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Dead until dark, p.12
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       Dead Until Dark, p.12

         Part #1 of Sookie Stackhouse series by Charlaine Harris
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  “Yes, sir.”

  “Now, I can tell you been messing around a little, and I got nothing against that, but you two need to go home and do this kind of thing.”

  “We will.” I nodded eagerly, and Bill managed a stiff inclination of his head.

  “We’re raiding a bar a few blocks back,” the patrolman said casually. I could see only a little of his face, but he seemed burly and middle-aged. “You two coming from there, by any chance?”

  “No,” I said.

  “Vampire bar,” the cop remarked.

  “Nope. Not us.”

  “Let me just shine this light on your neck, miss, if you don’t mind.”

  “Not at all.”

  And by golly, he shone that old flashlight on my neck and then on Bill’s.

  “Okay, just checking. You two move on now.”

  “Yes, we will.”

  Bill’s nod was even more curt. While the patrolman waited, I slid back over to my side and clipped my seat belt, and Bill put the car in gear and backed up.

  Bill was just infuriated. All the way home he kept a sullen (I guess) silence, whereas I was inclined to view the whole thing as funny.

  I was cheerful at finding Bill wasn’t indifferent to my personal attractions, such as they were. I began to hope that someday he would want to kiss me again, maybe longer and harder, and maybe even—we could go further? I was trying not to get my hopes up. Actually, there was a thing or two that Bill didn’t know about me, that no one knew, and I was very careful to try to keep my expectations modest.

  When he got me back to Gran’s, he came around and opened my door, which made me raise my eyebrows; but I am not one to stop a courteous act. I assumed Bill did realize I had functioning arms and the mental ability to figure out the door-opening mechanism. When I stepped out, he backed up.

  I was hurt. He didn’t want to kiss me again; he was regretting our earlier episode. Probably pining after that damn Pam. Or maybe even Long Shadow. I was beginning to see that the ability to have sex for several centuries leaves room for lots of experimentation. Would a telepath be so bad to add to his list?

  I kind of hunched my shoulders together and wrapped my arms across my chest.

  “Are you cold?” Bill asked instantly, putting his arm around me. But it was the physical equivalent of a coat, he seemed to be trying to stay as far away from me as the arm made possible.

  “I am sorry I have pestered you. I won’t ask you for any more,” I said, keeping my voice even. Even as I spoke I realized that Gran hadn’t set up a date for Bill to speak to the Descendants, but she and Bill would just have to work that out.

  He stood still. Finally he said, “You—are—incredibly—naive.” And he didn’t even add that codicil about shrewdness, like he had earlier.

  “Well,” I said blankly. “I am?”

  “Or maybe one of God’s fools,” he said, and that sounded a lot less pleasant, like Quasimodo or something.

  “I guess,” I said tartly, “you’ll just have to find out.”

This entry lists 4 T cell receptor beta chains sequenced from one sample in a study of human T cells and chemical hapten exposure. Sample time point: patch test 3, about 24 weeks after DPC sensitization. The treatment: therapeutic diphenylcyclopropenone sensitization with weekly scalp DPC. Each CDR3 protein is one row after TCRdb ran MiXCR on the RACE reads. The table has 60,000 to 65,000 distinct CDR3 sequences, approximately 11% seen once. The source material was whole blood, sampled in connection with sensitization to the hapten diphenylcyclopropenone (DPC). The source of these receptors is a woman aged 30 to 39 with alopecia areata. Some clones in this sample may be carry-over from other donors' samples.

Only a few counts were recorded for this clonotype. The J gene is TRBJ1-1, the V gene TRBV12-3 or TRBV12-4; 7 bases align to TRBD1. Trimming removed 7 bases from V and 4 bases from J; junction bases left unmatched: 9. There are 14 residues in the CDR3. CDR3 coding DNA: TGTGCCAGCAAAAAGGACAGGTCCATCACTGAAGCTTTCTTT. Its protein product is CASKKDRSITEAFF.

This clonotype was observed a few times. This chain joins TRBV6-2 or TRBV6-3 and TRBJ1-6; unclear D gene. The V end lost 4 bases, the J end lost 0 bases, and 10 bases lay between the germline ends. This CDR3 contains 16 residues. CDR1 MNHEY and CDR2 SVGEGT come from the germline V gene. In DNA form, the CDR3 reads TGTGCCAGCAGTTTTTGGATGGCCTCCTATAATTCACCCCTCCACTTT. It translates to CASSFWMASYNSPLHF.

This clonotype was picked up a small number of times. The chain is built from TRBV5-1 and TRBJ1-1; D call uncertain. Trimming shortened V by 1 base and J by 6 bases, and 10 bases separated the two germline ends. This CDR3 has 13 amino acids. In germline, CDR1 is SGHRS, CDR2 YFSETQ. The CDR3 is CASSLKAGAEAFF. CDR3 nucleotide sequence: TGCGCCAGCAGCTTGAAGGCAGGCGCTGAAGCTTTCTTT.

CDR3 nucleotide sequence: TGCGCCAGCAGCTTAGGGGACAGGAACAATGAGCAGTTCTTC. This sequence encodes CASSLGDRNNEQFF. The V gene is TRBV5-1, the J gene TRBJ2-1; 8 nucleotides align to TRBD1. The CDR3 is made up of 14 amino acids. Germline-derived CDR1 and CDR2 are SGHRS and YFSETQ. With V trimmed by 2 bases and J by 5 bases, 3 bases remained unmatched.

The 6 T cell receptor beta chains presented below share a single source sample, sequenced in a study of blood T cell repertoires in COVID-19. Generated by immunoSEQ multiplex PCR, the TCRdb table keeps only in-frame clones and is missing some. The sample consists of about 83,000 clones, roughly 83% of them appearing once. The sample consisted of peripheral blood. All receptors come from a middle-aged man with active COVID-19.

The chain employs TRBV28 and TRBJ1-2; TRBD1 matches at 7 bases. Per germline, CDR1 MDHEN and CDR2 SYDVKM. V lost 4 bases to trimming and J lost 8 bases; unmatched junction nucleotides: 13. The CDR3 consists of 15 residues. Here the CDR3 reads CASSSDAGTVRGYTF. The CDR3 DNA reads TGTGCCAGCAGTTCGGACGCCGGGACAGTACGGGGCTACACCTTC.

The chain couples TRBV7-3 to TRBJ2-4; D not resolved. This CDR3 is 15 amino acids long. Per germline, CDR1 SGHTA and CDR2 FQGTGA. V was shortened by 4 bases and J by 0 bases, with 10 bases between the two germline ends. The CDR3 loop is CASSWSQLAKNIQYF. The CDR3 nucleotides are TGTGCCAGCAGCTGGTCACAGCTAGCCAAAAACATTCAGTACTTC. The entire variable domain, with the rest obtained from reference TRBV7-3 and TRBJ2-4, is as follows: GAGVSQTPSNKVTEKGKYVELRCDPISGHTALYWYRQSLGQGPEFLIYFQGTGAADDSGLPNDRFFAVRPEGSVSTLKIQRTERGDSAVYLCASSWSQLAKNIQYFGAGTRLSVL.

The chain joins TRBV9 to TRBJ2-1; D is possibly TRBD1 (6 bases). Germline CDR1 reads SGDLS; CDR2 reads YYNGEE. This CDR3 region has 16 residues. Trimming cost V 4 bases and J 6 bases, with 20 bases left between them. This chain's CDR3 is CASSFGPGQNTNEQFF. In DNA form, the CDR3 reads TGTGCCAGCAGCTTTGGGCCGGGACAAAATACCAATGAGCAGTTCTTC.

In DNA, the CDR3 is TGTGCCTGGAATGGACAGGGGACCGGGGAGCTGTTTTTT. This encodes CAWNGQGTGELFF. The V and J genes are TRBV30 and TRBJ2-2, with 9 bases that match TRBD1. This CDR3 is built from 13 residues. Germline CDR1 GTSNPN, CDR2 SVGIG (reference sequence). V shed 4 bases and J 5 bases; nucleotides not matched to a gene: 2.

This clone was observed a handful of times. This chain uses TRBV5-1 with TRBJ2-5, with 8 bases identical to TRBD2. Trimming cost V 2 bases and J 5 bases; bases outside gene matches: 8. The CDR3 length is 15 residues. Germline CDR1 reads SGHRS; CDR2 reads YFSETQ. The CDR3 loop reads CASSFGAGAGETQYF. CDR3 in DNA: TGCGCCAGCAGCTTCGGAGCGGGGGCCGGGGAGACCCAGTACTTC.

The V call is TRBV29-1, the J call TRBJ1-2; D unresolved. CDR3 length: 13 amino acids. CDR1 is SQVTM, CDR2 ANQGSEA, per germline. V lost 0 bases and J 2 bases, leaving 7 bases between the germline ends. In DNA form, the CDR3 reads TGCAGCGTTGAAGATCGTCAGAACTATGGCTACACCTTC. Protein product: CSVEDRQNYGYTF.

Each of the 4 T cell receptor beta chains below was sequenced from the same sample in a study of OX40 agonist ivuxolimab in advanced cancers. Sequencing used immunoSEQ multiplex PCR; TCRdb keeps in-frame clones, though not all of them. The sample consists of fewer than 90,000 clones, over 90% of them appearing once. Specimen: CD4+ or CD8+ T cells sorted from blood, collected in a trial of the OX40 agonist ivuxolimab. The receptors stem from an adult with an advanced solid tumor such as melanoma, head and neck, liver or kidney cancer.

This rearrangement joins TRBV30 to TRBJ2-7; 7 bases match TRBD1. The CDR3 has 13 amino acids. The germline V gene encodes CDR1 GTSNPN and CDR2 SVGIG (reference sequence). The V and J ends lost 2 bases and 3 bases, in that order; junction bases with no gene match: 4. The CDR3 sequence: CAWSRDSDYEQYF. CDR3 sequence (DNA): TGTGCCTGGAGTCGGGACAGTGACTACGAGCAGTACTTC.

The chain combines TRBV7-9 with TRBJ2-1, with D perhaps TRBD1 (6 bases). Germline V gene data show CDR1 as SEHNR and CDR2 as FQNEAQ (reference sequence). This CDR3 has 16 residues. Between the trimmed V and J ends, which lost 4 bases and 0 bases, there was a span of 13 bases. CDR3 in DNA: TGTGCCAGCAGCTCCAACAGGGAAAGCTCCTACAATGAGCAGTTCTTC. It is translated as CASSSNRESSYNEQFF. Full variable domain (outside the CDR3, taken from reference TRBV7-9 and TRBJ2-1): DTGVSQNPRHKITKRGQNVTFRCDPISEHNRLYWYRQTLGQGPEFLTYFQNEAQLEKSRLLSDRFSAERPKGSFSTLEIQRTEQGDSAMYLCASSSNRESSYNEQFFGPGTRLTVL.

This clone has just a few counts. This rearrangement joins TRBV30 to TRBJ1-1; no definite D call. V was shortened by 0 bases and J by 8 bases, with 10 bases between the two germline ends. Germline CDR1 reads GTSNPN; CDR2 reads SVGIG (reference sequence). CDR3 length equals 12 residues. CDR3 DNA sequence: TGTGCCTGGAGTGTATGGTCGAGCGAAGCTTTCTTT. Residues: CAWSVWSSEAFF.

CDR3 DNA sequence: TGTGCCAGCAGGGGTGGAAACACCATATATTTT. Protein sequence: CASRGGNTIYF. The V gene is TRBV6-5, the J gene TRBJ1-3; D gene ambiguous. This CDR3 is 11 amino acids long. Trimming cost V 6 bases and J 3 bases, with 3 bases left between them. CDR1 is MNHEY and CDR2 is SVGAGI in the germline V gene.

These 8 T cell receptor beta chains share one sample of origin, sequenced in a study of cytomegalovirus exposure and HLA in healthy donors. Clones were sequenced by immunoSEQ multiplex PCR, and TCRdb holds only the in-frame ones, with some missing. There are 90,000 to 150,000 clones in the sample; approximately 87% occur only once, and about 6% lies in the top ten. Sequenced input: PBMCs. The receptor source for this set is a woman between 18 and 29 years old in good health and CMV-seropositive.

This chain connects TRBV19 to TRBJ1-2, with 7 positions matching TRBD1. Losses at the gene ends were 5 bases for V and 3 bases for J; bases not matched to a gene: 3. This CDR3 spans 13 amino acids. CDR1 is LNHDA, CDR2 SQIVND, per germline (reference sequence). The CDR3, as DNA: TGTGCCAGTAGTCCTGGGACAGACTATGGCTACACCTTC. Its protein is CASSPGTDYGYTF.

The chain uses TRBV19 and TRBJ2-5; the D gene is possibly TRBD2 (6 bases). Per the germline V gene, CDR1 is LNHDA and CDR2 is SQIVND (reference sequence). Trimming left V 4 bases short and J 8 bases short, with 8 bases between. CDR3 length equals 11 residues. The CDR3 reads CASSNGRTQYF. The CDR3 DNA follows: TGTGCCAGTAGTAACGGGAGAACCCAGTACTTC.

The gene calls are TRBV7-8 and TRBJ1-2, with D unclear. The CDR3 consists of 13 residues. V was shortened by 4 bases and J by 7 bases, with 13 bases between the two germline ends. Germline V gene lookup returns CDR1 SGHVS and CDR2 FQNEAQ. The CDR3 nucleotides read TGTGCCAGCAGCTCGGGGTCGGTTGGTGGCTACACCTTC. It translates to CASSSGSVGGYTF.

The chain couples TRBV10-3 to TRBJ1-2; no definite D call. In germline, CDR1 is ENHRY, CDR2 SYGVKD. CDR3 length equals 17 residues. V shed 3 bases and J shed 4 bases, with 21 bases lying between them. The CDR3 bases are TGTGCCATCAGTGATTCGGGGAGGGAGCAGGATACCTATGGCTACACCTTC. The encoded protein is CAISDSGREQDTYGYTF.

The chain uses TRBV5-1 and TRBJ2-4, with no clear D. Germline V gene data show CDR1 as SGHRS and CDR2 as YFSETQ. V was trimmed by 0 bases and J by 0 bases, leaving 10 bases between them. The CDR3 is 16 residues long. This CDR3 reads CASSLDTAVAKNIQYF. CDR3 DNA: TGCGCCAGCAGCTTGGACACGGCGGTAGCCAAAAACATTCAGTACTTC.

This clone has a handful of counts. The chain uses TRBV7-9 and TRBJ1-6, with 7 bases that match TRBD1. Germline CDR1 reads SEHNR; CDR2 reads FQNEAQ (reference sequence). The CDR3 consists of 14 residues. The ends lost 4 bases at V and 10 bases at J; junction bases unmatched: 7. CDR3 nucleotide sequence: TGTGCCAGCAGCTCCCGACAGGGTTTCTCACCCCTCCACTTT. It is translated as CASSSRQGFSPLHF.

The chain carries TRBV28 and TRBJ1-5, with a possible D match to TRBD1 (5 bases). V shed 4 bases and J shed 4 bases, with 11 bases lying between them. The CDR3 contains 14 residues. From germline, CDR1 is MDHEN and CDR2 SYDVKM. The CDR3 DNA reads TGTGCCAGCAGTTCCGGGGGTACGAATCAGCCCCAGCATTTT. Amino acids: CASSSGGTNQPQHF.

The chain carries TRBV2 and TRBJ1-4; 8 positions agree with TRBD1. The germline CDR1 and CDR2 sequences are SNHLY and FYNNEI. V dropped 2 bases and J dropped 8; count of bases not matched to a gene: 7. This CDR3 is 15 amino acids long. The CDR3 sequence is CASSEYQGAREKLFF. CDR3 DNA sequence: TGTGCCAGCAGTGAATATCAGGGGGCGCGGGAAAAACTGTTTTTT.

“It had better be me that finds out,” he said darkly, which I didn’t understand at all. He walked me up to the door, and I was sure hoping for another kiss, but he gave me a little peck on the forehead. “Good night, Sookie,” he whispered.

  I rested my cheek against his for a moment. “Thanks for taking me,” I said, and moved away quickly before he thought I was asking for something else. “I’m not calling you again.” And before I could lose my determination, I slipped into the dark house and shut the door in Bill’s face.

  Chapter 5

  I CERTAINLY HAD a lot to think about the next couple of days. For someone who was always hoarding new things to keep from being bored, I’d stored enough up to last me for weeks. The people in Fangtasia, alone, were food for examination, to say nothing of the vampires. From longing to meet one vampire, now I’d met more than I cared to know.

  A lot of men from Bon Temps and the surrounding area had been called in to the police station to answer a few questions about Dawn Green and her habits. Embarrassingly enough, Detective Bellefleur took to hanging around the bar on his off-hours, never drinking more alcohol than one beer, but observing everything that took place around him. Since Merlotte’s was not exactly a hotbed of illegal activity, no one minded too much once they got used to Andy being there.

  He always seemed to pick a table in my section. And he began to play a silent game with me. When I came to his table, he’d be thinking something provocative, trying to get me to say something. He didn’t seem to understand how indecent that was. The provocation was the point, not the insult. He just wanted me to read his mind again. I couldn’t figure out why.

  Then, maybe the fifth or sixth time I had to get him something, I guess it was a Diet Coke, he pictured me cavorting with my brother. I was so nervous when I went to the table (knowing to expect something, but not knowing exactly what) that I was beyond getting angry and into the realm of tears. It reminded me of the less sophisticated tormenting I’d taken when I was in grade school.

  Andy had looked up with an expectant face, and when he saw tears an amazing range of things ran across his face in quick succession: triumph, chagrin, then scalding shame.

  I poured the damn coke down his shirt.

  I walked right past the bar and out the back door.

  “What’s the matter?” Sam asked sharply. He was right on my heels.

  I shook my head, not wanting to explain, and pulled an aging tissue out of my shorts pocket to mop my eyes with.

  “Has he been saying ugly things to you?” Sam asked, his voice lower and angrier.

  “He’s been thinking them,” I said helplessly, “to get a rise out of me. He knows.”

  “Son of a bitch,” Sam said, which almost shocked me back to normal. Sam didn’t curse.

  Once I started crying, it seemed like I couldn’t stop. I was getting my crying time done for a number of little unhappinesses.